Quiet, scenic, unassuming Arkansas often gets bypassed by travelers en route to more well-known destinations, but with its verdant forests, clear rivers and streams, countless waterfalls and the craggy Ouachita and Ozark mountain ranges, the Natural State is a prime playground for outdoor lovers.
Arkansas is home to exceptionally preserved parks, 2.5 million acres of national forests and a sublime tapestry of rolling farmland, peaceful pastures, glorious mountain vistas and other natural wonders. In addition, cities like Hot Springs, Bentonville, Fayetteville and Little Rock boast a plethora of nationally recognized cultural sites, museums and local secrets begging to be unearthed.
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Best things to do in Arkansas
What is it? Bentonville’s world-class, architecturally significant museum whose permanent collection spans five centuries of American masterworks, from the Colonial era to the present day.
Why go? Founded by the Walton Family Foundation in 2005, Crystal Bridges attracts millions of visitors from near and far thanks to its truly impressive art collection. The drop-dead gorgeous building, designed by architect Moshe Safdie, is comprised of glass-enclosed bridges and a series of interconnected pavilions, which blend perfectly with the surrounding forest and landscape. Best of all, the permanent collections are free to visit.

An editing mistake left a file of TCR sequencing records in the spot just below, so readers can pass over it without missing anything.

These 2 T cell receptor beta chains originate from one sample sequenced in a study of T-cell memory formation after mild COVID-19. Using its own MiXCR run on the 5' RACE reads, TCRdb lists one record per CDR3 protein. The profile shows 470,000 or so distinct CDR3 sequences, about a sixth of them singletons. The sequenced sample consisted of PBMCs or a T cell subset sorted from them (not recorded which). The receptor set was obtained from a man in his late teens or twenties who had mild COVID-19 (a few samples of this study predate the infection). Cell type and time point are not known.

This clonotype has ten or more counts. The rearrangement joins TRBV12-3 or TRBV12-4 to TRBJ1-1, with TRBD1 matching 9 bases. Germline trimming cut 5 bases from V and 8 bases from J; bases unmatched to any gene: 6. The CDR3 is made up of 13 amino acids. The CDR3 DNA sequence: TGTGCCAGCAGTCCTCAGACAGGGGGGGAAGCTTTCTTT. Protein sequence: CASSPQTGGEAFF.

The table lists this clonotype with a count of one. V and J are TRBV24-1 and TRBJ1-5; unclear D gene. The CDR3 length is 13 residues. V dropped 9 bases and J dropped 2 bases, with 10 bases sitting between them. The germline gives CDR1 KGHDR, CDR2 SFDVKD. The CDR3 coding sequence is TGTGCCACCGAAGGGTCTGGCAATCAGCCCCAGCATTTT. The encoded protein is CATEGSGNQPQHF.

What is it? Situated in scenic south-western Arkansas, this is the only diamond mine in the world where you can keep what you find.
Why go? Treasure hunters and jewelry aficionados will love exploring Crater of Diamonds State Park, one of the world’s largest diamond-bearing volcanic craters, located near Murfreesboro. Hundreds of the stones have been found here, including historical diamonds such as the 4.25-carat Kahn Canary gem once worn by Hillary Clinton. It’s been said that, on average, two diamonds are found here per day.
What is it? America’s first national river begins in Arkansas’ Boston Mountains and flows north-eastwards through the Ozark Mountains.
Why go? Arkansas’ finest natural beauty, the Buffalo National River, is flanked by majestic limestone bluffs and dotted with dozens of waterfalls. It’s ideal for hiking, camping and soaking up the state’s unspoiled wilderness. But the best way to explore the river is to be on it: plan to rent a canoe, raft or kayak during float season, which starts on the upper Buffalo in early spring.
What is it? Nestled on the banks of the Arkansas River in downtown Little Rock, this striking museum and library honors the life and legacy of the 42nd president.
Why go? The Bill Clinton museum is one of Arkansas’ most popular tourist attractions, and one of its most notable historical sites. Surrounded by the 30-acre Clinton Presidential Park, the library is chock-full of permanent and rotating exhibits that provide rich insight into Clinton’s life and the American presidency. Note that there are several free admission days every year, including the Fourth of July and Presidents’ Day.